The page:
Make Your Giving Impactful

Tips to more effectively support the charitable causes that are important to you.

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Podcast Transcript
Host: Rob Miles, Senior Vice President, Wells Fargo Private Bank

Guest: Chris Spaugh, Regional Fiduciary Manager, Wells Fargo Philanthropic Services


Hello, I'm Rob Miles, Senior Vice President for Wells Fargo Private Bank, and this is "Your Financial Journey" — a podcast series that explores common financial issues that we all face. I am joined today by Chris Spaugh, Regional Fiduciary Manager for Wells Fargo Philanthropic Services, to discuss how you may be more impactful with your giving. Welcome, Chris, and thanks for joining us today.


Thanks for having me, Rob.


So, Chris, let's get right to it. We all have our favorite charities that we support and many of us find ourselves responding to donation requests throughout the year and particularly around the holidays. But is that really the most effective way folks should be giving away their money?


I get that question a lot. While your charitable donations may be put to good use to worthy causes, like disaster relief, such an approach may not be the most effective way to meet your philanthropic goals over the long term. As you mentioned, it's easy to respond to an emotional appeal, especially over the holidays, and just write a check in response. But often times, you may be giving to charities or causes you know very little about. Instead, I suggest taking a more proactive approach and developing a thoughtful giving plan. This can help you focus on making a bigger impact with the causes that are most important to you.


So, Chris, that's something I can relate to and I'm sure many listeners can, as well, in that we sometimes tend to be more reactive, and not proactive, in the way we give. So what are some steps to developing what you referred to as a giving plan?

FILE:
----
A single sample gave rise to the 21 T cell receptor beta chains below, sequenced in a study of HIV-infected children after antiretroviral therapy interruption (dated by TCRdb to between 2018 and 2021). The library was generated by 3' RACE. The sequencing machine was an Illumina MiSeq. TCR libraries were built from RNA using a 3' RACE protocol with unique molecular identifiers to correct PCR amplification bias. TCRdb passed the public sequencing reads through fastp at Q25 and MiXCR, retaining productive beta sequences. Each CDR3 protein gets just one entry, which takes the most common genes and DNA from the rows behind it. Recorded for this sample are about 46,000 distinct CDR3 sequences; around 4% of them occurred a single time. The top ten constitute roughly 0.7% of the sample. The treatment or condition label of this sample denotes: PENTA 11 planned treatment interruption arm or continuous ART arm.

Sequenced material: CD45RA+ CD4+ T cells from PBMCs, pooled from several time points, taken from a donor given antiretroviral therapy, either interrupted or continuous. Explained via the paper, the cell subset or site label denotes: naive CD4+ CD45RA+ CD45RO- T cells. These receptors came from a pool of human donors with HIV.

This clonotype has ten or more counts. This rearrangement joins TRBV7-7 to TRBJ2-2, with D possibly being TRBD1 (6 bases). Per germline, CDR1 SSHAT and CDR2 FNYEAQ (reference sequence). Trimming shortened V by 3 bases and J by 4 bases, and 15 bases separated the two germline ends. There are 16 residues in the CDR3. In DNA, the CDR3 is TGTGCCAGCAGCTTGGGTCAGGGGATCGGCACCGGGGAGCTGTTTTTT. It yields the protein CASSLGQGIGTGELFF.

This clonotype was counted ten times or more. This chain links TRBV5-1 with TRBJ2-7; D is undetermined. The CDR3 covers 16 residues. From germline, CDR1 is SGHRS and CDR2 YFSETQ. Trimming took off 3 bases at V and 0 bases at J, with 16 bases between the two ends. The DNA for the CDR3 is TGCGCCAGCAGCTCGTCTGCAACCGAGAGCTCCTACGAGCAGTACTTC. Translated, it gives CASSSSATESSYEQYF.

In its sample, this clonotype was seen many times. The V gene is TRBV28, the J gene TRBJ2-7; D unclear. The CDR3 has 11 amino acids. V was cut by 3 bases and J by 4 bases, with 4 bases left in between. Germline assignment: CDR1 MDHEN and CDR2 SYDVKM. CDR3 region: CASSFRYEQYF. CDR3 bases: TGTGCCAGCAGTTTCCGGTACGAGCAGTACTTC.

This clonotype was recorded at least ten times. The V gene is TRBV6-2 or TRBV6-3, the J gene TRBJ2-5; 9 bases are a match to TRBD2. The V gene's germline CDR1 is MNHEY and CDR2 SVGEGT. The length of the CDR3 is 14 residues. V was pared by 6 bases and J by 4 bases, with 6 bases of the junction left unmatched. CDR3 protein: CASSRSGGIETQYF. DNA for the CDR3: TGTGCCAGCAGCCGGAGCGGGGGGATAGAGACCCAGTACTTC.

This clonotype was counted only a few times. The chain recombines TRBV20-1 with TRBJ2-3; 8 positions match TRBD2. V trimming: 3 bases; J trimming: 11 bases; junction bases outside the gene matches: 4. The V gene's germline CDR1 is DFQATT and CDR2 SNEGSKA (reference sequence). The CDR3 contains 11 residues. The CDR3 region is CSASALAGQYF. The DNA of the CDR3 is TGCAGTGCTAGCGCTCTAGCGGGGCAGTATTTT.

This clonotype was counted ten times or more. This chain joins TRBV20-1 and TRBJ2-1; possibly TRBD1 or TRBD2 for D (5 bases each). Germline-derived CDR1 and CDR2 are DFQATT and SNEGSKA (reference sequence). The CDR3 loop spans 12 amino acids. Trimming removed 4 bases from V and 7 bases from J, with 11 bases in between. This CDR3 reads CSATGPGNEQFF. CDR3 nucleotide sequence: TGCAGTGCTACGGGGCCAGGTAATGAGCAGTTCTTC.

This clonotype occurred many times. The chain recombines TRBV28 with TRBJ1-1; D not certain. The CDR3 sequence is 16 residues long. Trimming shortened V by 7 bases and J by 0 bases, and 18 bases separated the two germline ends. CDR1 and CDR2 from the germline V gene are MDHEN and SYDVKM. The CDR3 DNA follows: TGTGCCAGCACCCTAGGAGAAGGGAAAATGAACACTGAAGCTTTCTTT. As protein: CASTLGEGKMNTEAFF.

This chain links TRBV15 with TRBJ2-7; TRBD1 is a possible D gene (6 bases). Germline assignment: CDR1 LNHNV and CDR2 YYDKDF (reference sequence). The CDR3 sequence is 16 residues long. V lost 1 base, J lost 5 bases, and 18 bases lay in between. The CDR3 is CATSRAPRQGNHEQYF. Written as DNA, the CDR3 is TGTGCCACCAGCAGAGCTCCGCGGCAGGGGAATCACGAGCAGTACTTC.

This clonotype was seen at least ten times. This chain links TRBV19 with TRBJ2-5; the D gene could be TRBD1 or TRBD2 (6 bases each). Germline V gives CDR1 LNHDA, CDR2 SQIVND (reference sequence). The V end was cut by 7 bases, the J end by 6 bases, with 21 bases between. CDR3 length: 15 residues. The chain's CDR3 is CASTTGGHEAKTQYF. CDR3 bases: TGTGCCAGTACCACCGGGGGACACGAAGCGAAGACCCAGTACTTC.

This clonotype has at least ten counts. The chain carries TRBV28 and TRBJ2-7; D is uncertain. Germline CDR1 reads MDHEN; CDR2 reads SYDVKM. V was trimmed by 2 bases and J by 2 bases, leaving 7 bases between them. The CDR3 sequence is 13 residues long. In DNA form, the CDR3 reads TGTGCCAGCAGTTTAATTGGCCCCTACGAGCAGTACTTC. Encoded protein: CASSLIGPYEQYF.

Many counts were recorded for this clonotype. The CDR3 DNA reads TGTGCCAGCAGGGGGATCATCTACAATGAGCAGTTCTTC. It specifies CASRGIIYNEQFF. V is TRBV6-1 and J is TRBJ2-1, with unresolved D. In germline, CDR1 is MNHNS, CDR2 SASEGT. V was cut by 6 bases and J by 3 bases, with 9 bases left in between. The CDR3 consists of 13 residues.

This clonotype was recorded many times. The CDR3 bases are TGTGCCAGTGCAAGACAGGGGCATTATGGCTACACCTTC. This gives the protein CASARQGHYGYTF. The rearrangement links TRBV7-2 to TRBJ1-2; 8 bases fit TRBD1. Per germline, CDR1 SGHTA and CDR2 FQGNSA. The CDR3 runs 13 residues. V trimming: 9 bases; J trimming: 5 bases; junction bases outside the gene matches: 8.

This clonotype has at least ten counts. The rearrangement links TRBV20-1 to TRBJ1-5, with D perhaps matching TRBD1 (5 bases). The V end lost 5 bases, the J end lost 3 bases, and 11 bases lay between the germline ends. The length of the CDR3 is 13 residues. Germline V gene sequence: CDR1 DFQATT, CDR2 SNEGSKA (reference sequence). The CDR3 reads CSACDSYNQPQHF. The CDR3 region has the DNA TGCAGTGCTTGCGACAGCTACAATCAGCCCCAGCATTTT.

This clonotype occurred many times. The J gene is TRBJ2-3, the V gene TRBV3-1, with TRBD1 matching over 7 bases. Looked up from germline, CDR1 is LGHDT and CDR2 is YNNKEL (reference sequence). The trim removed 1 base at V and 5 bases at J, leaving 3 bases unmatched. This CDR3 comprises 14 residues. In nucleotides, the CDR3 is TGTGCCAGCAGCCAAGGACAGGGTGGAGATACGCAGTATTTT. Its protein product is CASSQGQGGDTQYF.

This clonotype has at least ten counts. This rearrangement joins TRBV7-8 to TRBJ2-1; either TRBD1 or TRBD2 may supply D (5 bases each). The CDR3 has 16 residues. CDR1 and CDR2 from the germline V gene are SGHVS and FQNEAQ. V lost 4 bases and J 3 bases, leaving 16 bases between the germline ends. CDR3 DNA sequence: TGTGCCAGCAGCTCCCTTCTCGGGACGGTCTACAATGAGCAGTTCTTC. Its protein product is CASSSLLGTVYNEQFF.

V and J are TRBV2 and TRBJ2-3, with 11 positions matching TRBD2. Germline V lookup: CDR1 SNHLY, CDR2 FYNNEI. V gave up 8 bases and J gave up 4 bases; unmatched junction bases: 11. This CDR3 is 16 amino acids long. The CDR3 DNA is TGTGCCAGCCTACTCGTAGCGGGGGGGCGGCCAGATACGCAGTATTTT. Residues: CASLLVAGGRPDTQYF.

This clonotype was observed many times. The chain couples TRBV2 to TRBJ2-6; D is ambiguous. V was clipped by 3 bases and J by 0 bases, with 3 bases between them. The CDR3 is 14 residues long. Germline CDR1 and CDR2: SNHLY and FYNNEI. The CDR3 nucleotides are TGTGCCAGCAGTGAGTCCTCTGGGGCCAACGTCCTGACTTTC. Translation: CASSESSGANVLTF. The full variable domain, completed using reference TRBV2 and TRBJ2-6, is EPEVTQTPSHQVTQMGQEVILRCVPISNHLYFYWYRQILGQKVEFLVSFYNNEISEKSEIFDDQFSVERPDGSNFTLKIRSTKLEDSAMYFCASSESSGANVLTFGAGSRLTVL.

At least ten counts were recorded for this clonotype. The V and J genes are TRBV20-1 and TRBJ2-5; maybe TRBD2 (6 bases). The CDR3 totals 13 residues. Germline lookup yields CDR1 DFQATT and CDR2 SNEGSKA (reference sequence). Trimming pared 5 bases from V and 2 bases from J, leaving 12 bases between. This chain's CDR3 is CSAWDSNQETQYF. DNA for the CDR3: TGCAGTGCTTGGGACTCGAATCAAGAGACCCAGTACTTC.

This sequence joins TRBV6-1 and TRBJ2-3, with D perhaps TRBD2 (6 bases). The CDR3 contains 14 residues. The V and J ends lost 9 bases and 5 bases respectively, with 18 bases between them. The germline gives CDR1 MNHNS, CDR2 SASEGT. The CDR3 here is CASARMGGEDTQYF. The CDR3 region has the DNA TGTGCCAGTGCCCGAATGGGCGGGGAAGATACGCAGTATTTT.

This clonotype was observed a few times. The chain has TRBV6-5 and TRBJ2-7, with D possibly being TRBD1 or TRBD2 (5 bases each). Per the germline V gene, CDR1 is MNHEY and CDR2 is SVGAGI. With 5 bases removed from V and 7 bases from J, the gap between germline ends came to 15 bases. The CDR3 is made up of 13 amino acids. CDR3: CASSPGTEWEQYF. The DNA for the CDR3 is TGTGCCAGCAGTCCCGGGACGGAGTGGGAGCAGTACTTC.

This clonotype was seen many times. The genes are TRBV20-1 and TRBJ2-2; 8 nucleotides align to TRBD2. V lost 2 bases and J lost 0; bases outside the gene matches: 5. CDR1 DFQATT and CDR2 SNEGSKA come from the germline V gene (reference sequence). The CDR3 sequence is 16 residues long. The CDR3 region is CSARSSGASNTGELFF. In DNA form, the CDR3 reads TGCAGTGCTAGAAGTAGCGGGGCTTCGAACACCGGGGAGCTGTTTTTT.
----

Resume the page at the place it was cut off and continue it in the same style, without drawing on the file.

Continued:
Well, you can simply start by just thinking about which causes are most important to you. If you had to pick one or two, would they include education, health care, or the environment, for example? Document your thoughts on paper then compare what you've written to the donations you've actually made. This comparison helps to identify whether or not you need to make changes in your charitable giving strategy and helps you focus really on the causes that you care about. 


So [that's] a good suggestion there — to get your charities on paper and how you're giving. What about tax planning and other considerations that people should be thinking about with regard to their charitable giving? 


That's a great question, Rob. While it's important to be impactful with your giving, the way in which you donate to causes that are important to you should also make sense from your financial situation or a tax-planning perspective. Most people take the "checkbook philanthropy" approach, but you may want to consider philanthropic vehicles that can offer the tax benefits and meet your charitable goals at the same time. 


Chris, I'm sure this ad-hoc approach again is resonating with many people listening, so why don't you go into a little more detail. Can you talk about the types of vehicles that you're talking about?